Yale Bulletin and Calendar

May 19, 2006|Volume 34, Number 29|Three-Week Issue















Chemical engineering student Weiwei Gao became interested in photography after taking a scuba diving course. Pictured here is his "Coral Reef - Key Largo, FL."

Student photographs 'hidden
beauty in everyday life'

Whether photographing a fast-moving school of fish in the ocean, the face of a swan as a bead of water glides down its beak or an insect atop the spiraling leaves of a squash plant, Weiwei Gao searches to capture extraordinary moments in otherwise ordinary sights.

Gao, who will earn his Ph.D. in chemical engineering this month, is captivated by the natural world, and he has spent much of his free time over the past several years taking pictures as he has traveled around New Haven or to East Coast destinations further afield, from Maine to Florida, doing much of his work underwater.

His images will be featured in the exhibition "Close Ups In Nature," which will be on view Friday-Sunday, May 19-21, in the lobby of Mason Laboratory, 9 Hillhouse Ave.

In conjunction with the exhibit, Gao will present a slideshow of his photographs and talk about his work on Saturday, May 20, at 2 p.m. in Davies Auditorium of Becton Center, 15 Prospect St. He will also screen the 12-minute video "Ocean Requiem" from the high-definition underwater film library of Howard and Michele Hall. Gao and his frequent scuba diving partner, Chi Zhang, will also answer questions from audience members about scuba diving and photography.

In this photograph, titled "Play Buddies,"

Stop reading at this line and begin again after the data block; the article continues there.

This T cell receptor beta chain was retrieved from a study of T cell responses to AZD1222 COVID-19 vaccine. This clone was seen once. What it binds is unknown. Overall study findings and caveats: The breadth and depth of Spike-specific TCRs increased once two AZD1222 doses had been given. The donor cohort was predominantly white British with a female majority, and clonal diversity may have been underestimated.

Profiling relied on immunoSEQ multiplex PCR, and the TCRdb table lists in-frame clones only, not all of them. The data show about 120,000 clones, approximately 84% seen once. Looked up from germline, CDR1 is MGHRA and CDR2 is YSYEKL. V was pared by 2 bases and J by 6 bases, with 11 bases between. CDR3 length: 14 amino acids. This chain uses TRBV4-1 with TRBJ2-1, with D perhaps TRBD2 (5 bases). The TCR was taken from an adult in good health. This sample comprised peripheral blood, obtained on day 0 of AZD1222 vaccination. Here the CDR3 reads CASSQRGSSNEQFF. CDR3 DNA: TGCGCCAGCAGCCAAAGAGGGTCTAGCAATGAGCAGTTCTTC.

Weiwei Gao captured two bugs on the leaf
of a squash plant in New Haven's Edgerton Park.

Gao, who hails from China, first became interested in photography in 2003 after taking his first scuba diving course, taught by staff from the Essex-based Diver's Cove at the Payne Whitney Gymnasium. While pursuing his interest in this new hobby, he met scuba divers who took underwater photographs, and Gao became determined to create his own images of the marine scenes he witnessed.

"I worked hard to save up some money for scuba gear and camera equipment," says the graduate student, who taught himself how to use his digital Canon 300D camera and the underwater housing for it.

Gao took his earliest underwater photos while scuba diving off the New England coast, considered one of the harshest areas for diving. He later traveled to warmer locales, taking pictures in such areas as the legendary "Graveyard of the Atlantic" off the North Carolina coast (so-called for its high incidence of shipwrecks) and in the Florida Keys.

While in New Haven, where he has been studying material science, Gao also photographed landscapes and other natural scenes. His exhibit includes colorful close-ups of a hummingbird, a butterfly perched atop a flower, a praying mantis, a bee and various flowers, as well as his marine-related photos of sea anemones, a manatee, a sea turtle, coral reefs and other marine life. Some of his photographs have been recognized with special awards.

"When people see my photographs, a lot of them are surprised that so many were taken right here in New Haven," says Gao, who has done much of his photographic work at East Rock and Edgerton parks. "I didn't have the money or the time to travel a lot, so I did a lot of my work not far from the Yale campus. I am the proudest of the pictures that I took locally. You don't have to go to fancy places to see beautiful things."